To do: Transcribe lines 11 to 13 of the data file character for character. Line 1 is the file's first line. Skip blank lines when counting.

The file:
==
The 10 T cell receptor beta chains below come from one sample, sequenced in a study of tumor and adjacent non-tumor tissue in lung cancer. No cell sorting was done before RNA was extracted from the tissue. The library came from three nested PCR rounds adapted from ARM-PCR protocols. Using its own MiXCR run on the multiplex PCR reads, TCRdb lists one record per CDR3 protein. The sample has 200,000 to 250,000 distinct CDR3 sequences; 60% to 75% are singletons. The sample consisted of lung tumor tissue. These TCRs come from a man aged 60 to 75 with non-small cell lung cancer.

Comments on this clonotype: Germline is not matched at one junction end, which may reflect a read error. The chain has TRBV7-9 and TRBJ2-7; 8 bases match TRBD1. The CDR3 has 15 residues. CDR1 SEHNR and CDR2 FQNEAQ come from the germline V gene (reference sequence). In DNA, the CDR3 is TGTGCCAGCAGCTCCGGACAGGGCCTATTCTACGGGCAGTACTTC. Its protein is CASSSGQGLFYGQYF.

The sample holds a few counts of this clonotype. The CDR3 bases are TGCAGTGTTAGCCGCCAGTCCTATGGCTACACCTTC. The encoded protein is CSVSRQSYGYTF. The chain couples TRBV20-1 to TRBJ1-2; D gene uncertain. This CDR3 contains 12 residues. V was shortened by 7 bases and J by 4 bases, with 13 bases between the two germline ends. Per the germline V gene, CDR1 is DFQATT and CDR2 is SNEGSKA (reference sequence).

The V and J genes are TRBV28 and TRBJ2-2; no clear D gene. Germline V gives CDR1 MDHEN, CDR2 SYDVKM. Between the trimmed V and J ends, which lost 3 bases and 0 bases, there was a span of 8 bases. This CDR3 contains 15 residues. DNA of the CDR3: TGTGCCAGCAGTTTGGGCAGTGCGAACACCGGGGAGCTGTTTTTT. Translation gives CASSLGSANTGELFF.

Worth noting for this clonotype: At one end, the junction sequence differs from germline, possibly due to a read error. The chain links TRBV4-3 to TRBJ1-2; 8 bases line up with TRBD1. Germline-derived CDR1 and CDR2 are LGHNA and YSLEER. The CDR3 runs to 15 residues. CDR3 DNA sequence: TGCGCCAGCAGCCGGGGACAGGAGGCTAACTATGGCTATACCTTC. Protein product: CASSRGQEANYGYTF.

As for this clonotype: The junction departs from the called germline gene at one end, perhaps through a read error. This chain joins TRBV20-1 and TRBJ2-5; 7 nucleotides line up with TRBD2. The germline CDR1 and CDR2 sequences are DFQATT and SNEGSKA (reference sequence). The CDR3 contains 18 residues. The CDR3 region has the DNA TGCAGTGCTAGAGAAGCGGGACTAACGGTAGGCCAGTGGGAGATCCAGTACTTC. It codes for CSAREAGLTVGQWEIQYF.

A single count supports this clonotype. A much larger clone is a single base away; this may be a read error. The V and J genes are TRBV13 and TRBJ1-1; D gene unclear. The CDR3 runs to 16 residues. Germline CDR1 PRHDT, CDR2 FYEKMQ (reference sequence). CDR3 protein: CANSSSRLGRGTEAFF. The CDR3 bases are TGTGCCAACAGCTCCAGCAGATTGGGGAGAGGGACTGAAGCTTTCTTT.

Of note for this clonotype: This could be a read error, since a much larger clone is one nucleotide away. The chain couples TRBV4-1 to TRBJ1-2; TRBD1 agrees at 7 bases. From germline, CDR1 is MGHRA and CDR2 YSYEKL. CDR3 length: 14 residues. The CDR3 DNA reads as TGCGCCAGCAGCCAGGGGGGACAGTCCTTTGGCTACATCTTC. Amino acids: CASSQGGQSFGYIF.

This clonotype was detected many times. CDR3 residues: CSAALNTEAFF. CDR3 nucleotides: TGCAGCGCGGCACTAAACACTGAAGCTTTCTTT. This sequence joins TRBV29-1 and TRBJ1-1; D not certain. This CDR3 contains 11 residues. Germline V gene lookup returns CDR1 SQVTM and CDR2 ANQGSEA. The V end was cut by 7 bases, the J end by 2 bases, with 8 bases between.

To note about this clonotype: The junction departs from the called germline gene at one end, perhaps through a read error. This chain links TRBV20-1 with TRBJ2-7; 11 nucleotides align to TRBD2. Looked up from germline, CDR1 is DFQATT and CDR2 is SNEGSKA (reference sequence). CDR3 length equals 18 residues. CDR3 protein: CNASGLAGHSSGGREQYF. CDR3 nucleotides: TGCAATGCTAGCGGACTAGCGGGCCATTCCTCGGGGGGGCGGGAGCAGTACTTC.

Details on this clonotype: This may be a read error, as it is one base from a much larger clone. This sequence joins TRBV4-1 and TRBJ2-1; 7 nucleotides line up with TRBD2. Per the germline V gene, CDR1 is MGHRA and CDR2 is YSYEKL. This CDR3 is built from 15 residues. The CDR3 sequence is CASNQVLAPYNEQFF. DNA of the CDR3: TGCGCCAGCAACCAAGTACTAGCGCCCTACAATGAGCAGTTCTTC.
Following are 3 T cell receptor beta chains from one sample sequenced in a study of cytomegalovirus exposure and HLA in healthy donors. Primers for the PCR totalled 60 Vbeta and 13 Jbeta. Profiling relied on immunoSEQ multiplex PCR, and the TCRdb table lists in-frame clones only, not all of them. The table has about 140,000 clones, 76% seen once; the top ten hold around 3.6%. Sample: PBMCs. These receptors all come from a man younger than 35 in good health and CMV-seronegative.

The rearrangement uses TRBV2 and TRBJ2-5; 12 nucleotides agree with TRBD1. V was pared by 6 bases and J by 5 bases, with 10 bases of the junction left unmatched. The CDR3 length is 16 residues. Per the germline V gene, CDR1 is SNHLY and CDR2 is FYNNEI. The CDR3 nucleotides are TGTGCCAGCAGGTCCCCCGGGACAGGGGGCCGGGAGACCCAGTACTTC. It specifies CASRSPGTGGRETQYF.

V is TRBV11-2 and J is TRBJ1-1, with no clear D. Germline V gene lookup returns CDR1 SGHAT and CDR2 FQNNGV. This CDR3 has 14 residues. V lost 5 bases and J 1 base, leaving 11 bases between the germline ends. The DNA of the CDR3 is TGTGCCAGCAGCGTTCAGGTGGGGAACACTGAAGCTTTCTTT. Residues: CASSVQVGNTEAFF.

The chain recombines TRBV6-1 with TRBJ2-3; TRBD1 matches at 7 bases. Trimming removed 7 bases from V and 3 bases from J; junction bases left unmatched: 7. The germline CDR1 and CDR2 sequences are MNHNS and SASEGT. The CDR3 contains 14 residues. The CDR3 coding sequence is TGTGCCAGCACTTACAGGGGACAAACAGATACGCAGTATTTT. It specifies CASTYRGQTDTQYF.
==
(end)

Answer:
Details on this clonotype: This may be a read error, as it is one base from a much larger clone. This sequence joins TRBV4-1 and TRBJ2-1; 7 nucleotides line up with TRBD2. Per the germline V gene, CDR1 is MGHRA and CDR2 is YSYEKL. This CDR3 is built from 15 residues. The CDR3 sequence is CASNQVLAPYNEQFF. DNA of the CDR3: TGCGCCAGCAACCAAGTACTAGCGCCCTACAATGAGCAGTTCTTC.
Following are 3 T cell receptor beta chains from one sample sequenced in a study of cytomegalovirus exposure and HLA in healthy donors. Primers for the PCR totalled 60 Vbeta and 13 Jbeta. Profiling relied on immunoSEQ multiplex PCR, and the TCRdb table lists in-frame clones only, not all of them. The table has about 140,000 clones, 76% seen once; the top ten hold around 3.6%. Sample: PBMCs. These receptors all come from a man younger than 35 in good health and CMV-seronegative.

The rearrangement uses TRBV2 and TRBJ2-5; 12 nucleotides agree with TRBD1. V was pared by 6 bases and J by 5 bases, with 10 bases of the junction left unmatched. The CDR3 length is 16 residues. Per the germline V gene, CDR1 is SNHLY and CDR2 is FYNNEI. The CDR3 nucleotides are TGTGCCAGCAGGTCCCCCGGGACAGGGGGCCGGGAGACCCAGTACTTC. It specifies CASRSPGTGGRETQYF.